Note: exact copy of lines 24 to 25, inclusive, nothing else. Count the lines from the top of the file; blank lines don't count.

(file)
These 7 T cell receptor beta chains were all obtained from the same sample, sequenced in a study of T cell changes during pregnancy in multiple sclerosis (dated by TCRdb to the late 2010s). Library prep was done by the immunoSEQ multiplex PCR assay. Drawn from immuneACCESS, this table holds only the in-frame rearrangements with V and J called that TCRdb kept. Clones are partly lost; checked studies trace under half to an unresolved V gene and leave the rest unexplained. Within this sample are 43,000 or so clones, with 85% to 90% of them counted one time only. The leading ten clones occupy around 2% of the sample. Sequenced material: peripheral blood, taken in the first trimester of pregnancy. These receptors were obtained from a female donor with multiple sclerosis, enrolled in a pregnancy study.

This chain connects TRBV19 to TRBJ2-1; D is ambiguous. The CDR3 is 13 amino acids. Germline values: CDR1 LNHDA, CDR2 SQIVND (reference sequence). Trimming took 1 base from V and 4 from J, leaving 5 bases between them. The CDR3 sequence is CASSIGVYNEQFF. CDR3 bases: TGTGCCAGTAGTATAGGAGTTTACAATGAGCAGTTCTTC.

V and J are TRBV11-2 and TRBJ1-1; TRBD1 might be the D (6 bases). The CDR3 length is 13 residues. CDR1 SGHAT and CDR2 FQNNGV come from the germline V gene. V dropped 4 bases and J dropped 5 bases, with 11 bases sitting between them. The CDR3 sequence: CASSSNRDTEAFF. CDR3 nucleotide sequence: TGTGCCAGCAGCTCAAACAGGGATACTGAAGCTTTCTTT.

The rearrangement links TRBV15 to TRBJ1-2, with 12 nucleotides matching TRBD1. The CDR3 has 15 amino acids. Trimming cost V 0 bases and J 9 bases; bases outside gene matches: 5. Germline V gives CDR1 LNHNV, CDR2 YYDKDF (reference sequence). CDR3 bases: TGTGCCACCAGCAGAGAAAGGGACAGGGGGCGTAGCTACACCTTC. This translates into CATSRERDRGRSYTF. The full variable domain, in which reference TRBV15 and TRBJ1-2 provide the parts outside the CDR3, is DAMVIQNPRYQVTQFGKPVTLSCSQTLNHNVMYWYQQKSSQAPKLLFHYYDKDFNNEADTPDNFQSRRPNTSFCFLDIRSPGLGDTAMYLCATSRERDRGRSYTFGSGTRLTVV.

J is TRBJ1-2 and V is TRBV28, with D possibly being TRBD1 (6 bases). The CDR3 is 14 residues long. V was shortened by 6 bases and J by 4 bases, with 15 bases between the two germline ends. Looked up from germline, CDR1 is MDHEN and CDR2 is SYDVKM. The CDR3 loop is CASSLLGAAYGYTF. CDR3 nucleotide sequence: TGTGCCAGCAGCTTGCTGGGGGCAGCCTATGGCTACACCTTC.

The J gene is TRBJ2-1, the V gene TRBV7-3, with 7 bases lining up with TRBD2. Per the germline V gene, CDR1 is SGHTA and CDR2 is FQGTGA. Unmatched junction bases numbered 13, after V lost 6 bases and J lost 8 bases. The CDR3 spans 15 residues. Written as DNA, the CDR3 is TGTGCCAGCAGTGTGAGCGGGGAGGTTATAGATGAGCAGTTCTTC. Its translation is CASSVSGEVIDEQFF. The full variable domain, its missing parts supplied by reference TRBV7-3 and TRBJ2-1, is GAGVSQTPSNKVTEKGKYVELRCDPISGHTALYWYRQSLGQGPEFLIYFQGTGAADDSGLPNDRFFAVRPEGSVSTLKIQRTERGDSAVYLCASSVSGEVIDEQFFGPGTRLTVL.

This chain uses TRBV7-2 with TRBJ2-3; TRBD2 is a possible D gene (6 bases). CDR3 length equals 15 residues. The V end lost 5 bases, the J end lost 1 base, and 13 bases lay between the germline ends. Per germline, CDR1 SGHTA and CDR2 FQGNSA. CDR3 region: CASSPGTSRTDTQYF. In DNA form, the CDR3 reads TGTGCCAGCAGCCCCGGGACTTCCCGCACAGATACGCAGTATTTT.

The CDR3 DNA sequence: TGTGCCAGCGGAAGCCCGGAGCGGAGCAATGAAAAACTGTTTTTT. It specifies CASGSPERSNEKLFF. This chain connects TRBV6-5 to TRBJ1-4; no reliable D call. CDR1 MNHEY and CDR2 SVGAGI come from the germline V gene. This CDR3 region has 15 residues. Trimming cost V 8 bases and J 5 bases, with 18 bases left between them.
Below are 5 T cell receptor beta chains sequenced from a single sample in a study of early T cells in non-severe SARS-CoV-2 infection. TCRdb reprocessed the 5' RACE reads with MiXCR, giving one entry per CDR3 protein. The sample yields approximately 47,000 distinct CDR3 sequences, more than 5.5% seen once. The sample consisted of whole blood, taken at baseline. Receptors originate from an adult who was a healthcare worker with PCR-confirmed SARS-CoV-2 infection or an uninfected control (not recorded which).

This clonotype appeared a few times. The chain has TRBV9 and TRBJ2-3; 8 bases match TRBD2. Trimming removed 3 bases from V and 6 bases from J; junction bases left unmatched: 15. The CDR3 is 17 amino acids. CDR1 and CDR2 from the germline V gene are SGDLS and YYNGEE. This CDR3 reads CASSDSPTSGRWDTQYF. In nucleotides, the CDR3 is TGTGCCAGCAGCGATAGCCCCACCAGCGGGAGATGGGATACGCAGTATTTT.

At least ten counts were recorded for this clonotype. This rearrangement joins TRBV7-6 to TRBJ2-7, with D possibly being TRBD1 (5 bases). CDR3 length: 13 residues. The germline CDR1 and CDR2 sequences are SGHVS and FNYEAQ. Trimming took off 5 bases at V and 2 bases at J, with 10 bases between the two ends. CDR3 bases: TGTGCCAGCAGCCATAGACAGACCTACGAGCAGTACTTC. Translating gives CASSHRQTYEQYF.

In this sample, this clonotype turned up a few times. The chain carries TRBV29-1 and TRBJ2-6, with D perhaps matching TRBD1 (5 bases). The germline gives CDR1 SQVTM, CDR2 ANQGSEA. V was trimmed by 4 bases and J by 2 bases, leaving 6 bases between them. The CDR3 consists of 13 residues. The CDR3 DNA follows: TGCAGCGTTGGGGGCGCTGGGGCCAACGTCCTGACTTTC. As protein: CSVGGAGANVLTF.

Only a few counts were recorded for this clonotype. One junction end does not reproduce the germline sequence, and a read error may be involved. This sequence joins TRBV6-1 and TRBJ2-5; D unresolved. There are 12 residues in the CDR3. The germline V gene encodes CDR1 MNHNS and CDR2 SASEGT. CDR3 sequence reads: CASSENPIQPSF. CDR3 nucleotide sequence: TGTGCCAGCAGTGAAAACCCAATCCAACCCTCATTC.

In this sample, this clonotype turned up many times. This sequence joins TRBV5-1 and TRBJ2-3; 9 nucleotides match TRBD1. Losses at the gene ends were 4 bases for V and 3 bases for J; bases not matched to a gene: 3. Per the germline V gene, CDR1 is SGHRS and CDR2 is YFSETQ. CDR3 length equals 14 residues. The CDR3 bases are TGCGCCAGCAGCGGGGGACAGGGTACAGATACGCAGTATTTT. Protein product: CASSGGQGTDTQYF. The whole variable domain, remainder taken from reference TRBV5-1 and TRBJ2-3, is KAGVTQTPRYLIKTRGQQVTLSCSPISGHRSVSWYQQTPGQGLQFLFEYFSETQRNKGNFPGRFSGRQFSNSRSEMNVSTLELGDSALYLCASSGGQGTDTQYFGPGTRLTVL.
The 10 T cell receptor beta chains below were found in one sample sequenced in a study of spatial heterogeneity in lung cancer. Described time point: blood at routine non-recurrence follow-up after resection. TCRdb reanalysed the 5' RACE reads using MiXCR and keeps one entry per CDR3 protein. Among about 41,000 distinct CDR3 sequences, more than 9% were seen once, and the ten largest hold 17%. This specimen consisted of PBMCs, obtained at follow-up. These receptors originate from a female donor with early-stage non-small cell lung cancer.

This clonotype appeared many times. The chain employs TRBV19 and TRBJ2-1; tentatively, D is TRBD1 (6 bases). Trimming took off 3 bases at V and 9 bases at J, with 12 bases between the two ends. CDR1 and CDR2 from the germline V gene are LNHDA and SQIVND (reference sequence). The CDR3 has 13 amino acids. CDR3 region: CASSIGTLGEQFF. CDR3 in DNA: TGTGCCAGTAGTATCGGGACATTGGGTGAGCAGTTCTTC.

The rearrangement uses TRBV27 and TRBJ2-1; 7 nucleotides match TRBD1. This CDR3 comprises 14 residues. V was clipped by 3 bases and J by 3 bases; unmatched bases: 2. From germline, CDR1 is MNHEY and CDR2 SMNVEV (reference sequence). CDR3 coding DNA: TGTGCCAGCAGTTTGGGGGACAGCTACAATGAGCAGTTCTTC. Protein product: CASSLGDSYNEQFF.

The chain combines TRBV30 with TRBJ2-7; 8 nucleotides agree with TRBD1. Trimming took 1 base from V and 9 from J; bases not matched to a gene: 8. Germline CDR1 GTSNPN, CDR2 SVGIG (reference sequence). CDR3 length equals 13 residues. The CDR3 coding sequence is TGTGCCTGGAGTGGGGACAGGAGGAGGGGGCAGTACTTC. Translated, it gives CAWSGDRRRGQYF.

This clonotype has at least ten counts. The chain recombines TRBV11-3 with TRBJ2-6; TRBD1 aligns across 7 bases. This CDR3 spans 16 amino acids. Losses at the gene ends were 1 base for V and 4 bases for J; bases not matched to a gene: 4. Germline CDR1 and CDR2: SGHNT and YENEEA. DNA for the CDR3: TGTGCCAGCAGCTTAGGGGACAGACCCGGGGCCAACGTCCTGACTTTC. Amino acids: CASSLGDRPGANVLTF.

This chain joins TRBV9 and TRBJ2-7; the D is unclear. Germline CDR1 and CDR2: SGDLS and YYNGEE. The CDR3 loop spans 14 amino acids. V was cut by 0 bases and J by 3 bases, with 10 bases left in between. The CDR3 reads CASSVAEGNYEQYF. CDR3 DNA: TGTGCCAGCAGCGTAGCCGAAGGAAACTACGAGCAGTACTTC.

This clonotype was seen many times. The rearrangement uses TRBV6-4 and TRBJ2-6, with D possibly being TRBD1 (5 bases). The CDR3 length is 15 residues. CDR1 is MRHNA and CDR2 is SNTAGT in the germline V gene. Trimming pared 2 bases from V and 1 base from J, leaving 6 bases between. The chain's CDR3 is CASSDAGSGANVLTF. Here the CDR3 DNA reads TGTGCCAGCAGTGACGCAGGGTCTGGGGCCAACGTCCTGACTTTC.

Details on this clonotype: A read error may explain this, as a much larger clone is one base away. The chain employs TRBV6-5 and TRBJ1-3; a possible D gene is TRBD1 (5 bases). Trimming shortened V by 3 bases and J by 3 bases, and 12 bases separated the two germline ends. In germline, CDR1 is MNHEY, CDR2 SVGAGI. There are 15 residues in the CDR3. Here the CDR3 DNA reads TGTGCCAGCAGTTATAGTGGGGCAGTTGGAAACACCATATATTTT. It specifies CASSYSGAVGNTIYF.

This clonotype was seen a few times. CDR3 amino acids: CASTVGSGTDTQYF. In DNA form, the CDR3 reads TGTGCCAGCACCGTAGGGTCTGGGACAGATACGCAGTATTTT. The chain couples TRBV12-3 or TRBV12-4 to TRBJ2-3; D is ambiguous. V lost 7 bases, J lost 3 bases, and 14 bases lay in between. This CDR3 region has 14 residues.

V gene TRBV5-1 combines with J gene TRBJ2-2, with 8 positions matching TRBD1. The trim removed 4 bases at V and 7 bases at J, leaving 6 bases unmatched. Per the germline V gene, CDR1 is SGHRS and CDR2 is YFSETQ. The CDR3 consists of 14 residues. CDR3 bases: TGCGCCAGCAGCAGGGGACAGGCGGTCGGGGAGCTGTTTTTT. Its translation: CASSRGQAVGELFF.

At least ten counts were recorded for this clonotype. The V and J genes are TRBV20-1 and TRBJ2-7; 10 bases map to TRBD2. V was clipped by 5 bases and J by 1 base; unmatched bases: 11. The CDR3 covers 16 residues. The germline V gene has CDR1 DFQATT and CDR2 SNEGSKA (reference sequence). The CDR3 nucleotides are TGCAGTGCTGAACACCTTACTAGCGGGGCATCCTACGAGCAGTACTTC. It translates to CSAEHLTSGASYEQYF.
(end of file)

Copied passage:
V gene TRBV5-1 combines with J gene TRBJ2-2, with 8 positions matching TRBD1. The trim removed 4 bases at V and 7 bases at J, leaving 6 bases unmatched. Per the germline V gene, CDR1 is SGHRS and CDR2 is YFSETQ. The CDR3 consists of 14 residues. CDR3 bases: TGCGCCAGCAGCAGGGGACAGGCGGTCGGGGAGCTGTTTTTT. Its translation: CASSRGQAVGELFF.

At least ten counts were recorded for this clonotype. The V and J genes are TRBV20-1 and TRBJ2-7; 10 bases map to TRBD2. V was clipped by 5 bases and J by 1 base; unmatched bases: 11. The CDR3 covers 16 residues. The germline V gene has CDR1 DFQATT and CDR2 SNEGSKA (reference sequence). The CDR3 nucleotides are TGCAGTGCTGAACACCTTACTAGCGGGGCATCCTACGAGCAGTACTTC. It translates to CSAEHLTSGASYEQYF.